That was a recent headline in our local newspaper, for an article about local gas prices and shortages, courtesy of hurricane Ike. Now the Patient Partner walks around the house devising other political headlines that can sound like commentary on one's, uhm, bodily functioning. I will spare you the details.
I do not know how things are where you live, but every other gas station around here is out of gas, or has only diesel. I have been trying to hold off filling up until the prices come down some (they are still up around $4 per gallon at most stations), but now I am thinking that if the shortages are going to persist, that may not be possible.
But this is not really a post about the southeastern U.S. gas shortages. It is about running out of gas in the pool. Scott warned me last week to be careful not to overdo it, and my body seems to have been thinking the same thing. I am still so tired from last week's swimming, that it is pretty much impossible for me to overdo things this week. But I'm listening, so I have dialed things back a bit.
This morning's practice contained yet more skill work, which I am loving. First, we worked on freestyle hand placement--placing your hand and forearm as a sort of paddle, or (if you are a more efficient swimmer than I am) even an anchor, such that you can truly pull your body to your hand, rather than vice versa. (I am, I'm sorry to say, all about the vice versa.)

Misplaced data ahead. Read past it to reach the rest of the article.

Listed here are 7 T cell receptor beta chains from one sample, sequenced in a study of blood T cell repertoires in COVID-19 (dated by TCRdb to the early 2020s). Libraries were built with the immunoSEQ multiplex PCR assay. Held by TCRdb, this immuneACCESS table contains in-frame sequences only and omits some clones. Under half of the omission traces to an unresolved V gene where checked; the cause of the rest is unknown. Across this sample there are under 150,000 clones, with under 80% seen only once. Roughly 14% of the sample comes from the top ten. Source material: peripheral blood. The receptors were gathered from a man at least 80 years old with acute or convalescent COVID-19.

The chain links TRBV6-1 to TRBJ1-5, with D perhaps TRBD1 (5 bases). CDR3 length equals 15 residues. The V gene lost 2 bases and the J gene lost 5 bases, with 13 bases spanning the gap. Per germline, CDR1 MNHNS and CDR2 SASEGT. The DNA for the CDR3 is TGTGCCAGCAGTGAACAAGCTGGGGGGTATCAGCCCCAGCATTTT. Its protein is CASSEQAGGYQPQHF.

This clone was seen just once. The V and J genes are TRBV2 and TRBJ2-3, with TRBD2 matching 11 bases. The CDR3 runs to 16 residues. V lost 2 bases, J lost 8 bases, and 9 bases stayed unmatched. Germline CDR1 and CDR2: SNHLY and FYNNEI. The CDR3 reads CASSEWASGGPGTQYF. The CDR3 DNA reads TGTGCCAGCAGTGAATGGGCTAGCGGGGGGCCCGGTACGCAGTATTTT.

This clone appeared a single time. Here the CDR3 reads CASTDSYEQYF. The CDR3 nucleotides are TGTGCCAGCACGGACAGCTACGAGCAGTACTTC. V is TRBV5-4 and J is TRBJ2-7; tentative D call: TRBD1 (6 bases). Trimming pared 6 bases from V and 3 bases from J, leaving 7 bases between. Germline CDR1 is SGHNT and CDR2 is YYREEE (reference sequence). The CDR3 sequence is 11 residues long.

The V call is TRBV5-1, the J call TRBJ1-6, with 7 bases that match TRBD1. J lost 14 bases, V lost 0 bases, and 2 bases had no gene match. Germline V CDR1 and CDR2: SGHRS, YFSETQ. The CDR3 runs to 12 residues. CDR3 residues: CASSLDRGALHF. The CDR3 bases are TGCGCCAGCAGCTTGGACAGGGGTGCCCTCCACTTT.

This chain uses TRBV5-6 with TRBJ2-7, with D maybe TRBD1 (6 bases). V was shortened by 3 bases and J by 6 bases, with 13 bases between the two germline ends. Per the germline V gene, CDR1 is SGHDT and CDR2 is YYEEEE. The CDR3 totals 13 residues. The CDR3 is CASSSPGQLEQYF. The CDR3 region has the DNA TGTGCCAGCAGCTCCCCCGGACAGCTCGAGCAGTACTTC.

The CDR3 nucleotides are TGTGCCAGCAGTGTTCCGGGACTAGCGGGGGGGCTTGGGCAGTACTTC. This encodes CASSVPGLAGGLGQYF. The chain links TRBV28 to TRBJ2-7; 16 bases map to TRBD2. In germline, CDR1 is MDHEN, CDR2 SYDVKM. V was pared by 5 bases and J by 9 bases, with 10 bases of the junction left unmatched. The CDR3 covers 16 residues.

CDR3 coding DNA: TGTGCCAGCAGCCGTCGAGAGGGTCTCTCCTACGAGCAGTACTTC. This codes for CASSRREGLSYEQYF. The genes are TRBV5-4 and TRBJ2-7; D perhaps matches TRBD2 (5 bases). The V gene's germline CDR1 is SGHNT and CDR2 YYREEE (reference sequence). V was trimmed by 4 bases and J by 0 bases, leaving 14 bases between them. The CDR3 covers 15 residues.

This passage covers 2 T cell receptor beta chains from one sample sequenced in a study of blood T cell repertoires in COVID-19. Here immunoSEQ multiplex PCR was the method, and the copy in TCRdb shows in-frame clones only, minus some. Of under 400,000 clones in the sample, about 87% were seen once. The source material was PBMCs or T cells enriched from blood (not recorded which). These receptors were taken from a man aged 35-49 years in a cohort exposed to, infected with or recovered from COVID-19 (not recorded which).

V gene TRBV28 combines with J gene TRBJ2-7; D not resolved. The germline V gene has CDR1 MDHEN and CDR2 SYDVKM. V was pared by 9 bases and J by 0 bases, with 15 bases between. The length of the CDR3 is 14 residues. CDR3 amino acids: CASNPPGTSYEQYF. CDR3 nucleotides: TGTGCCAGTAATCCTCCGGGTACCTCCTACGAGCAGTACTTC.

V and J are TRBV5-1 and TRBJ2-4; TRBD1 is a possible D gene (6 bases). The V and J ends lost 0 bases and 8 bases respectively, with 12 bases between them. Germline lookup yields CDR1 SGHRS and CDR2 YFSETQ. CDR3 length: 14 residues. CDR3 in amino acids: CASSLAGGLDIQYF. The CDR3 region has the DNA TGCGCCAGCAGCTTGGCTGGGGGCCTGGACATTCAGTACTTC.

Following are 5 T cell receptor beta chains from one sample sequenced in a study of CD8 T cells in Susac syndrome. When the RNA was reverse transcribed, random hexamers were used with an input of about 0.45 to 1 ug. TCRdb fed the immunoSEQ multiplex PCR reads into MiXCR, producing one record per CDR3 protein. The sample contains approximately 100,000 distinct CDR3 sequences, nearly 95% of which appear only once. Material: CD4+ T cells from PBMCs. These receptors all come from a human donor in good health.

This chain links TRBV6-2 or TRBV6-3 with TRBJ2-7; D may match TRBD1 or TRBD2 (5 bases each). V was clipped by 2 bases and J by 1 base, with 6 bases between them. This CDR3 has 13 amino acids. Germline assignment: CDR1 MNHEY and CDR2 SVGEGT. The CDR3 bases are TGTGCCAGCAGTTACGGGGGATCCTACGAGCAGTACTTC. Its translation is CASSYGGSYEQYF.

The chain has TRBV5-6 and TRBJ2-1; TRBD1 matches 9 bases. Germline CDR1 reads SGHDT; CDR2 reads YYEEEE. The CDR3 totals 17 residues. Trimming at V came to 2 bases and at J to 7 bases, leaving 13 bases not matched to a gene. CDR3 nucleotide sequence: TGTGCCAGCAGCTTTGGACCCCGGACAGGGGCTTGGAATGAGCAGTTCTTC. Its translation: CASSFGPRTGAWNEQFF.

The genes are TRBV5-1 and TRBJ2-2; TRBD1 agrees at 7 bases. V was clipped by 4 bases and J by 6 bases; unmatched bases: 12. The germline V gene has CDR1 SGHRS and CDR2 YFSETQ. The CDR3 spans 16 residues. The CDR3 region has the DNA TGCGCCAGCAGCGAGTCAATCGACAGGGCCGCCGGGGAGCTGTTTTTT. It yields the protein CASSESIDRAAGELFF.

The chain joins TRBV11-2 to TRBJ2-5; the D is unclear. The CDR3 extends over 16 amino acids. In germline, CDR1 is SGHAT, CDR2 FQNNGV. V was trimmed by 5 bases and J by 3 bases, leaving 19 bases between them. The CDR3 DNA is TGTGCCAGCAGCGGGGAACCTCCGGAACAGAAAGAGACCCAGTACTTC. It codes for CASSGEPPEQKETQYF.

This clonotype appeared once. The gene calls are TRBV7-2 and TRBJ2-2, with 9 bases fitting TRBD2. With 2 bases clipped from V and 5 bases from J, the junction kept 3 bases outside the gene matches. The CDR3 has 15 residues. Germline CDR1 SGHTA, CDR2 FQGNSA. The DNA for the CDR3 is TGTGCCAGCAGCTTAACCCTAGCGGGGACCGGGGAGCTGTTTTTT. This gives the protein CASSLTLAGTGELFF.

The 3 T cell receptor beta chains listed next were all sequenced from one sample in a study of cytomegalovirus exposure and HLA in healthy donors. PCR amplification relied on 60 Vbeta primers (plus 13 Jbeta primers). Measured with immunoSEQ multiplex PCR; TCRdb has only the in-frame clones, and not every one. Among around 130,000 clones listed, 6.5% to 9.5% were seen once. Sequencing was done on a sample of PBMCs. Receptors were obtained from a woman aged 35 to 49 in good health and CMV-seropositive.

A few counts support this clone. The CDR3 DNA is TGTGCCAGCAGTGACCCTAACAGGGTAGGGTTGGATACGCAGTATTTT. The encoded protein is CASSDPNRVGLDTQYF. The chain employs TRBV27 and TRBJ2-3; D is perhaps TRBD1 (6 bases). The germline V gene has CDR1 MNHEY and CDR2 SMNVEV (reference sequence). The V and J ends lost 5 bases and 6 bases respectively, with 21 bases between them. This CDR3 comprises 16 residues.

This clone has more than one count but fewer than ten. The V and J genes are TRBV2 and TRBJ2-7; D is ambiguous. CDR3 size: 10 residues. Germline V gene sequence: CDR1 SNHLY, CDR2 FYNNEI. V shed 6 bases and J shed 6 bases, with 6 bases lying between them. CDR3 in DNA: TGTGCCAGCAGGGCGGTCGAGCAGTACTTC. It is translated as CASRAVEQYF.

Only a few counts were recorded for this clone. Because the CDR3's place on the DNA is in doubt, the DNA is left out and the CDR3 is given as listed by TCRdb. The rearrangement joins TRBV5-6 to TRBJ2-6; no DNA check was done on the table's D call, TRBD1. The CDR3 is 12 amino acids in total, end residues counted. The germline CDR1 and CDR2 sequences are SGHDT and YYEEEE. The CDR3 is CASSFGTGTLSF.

Then it was on to breaststroke kick, where I am still trying to undo years of practice kicking the wrong way--or at least, the old-school way. The right way means keeping as straight a line as possible from your core through your hip and down your thigh. The old style--what I learned to do as a kid--had you bend more at the hip, so that (sadly) your thigh would become a sort of block to real hydrodynamic efficiency. And this old kick style is even more problematic if you, like I, have big honking legs. Also, I am trying to learn to keep my kick narrower: coach says that the power gained by the big wide kick is effectively undone by the loss in streamlinability (your new word for the day).
But he also says that he can see real improvement in my swim mechanics already this season, and that I am moving more like a swimmer. That is nice to hear.
Warm-up: 1000 with long fins (300 s)
First skill set: 400 swim/kick: 4 x 100, first 50 = technique free, second 50 = choice kick (200s)
Second skill set: 400 swim/kick: 8 x 50, first 25 = technique breast, second 25 = choice kick (200s)
Main set: 800 kick/swim: 4 rounds of 4 x 50, 1st three = kick, last one = swim; odds = build, evens = fast (200s)
Cool-down: 200 with long fins
TOTAL: 2800 yards (900 swim)